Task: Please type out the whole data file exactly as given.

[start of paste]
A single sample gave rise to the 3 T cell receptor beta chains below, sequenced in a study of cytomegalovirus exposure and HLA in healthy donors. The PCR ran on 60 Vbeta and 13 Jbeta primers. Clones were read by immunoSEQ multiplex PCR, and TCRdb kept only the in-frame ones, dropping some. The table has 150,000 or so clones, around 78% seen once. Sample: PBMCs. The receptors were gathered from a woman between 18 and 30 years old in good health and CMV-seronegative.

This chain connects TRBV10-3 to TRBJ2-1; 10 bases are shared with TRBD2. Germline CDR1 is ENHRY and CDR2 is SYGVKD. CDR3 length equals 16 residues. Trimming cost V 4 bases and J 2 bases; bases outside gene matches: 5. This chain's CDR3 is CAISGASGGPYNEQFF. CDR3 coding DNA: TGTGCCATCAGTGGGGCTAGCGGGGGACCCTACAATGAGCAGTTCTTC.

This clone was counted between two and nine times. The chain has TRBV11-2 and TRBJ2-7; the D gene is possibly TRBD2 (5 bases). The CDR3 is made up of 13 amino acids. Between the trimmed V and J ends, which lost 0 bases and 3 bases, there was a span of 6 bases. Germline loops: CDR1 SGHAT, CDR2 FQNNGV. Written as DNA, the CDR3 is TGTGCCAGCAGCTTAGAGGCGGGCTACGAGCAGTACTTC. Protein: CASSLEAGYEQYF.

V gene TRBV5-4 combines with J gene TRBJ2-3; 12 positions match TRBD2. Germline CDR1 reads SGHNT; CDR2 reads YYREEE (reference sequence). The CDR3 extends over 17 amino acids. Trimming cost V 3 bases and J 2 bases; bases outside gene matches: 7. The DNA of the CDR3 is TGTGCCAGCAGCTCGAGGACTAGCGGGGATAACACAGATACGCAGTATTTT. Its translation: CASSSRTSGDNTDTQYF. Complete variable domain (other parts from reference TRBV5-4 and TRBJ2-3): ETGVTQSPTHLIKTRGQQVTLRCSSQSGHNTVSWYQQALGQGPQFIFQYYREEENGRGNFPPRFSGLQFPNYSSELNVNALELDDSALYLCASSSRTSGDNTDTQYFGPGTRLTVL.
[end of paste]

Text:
A single sample gave rise to the 3 T cell receptor beta chains below, sequenced in a study of cytomegalovirus exposure and HLA in healthy donors. The PCR ran on 60 Vbeta and 13 Jbeta primers. Clones were read by immunoSEQ multiplex PCR, and TCRdb kept only the in-frame ones, dropping some. The table has 150,000 or so clones, around 78% seen once. Sample: PBMCs. The receptors were gathered from a woman between 18 and 30 years old in good health and CMV-seronegative.

This chain connects TRBV10-3 to TRBJ2-1; 10 bases are shared with TRBD2. Germline CDR1 is ENHRY and CDR2 is SYGVKD. CDR3 length equals 16 residues. Trimming cost V 4 bases and J 2 bases; bases outside gene matches: 5. This chain's CDR3 is CAISGASGGPYNEQFF. CDR3 coding DNA: TGTGCCATCAGTGGGGCTAGCGGGGGACCCTACAATGAGCAGTTCTTC.

This clone was counted between two and nine times. The chain has TRBV11-2 and TRBJ2-7; the D gene is possibly TRBD2 (5 bases). The CDR3 is made up of 13 amino acids. Between the trimmed V and J ends, which lost 0 bases and 3 bases, there was a span of 6 bases. Germline loops: CDR1 SGHAT, CDR2 FQNNGV. Written as DNA, the CDR3 is TGTGCCAGCAGCTTAGAGGCGGGCTACGAGCAGTACTTC. Protein: CASSLEAGYEQYF.

V gene TRBV5-4 combines with J gene TRBJ2-3; 12 positions match TRBD2. Germline CDR1 reads SGHNT; CDR2 reads YYREEE (reference sequence). The CDR3 extends over 17 amino acids. Trimming cost V 3 bases and J 2 bases; bases outside gene matches: 7. The DNA of the CDR3 is TGTGCCAGCAGCTCGAGGACTAGCGGGGATAACACAGATACGCAGTATTTT. Its translation: CASSSRTSGDNTDTQYF. Complete variable domain (other parts from reference TRBV5-4 and TRBJ2-3): ETGVTQSPTHLIKTRGQQVTLRCSSQSGHNTVSWYQQALGQGPQFIFQYYREEENGRGNFPPRFSGLQFPNYSSELNVNALELDDSALYLCASSSRTSGDNTDTQYFGPGTRLTVL.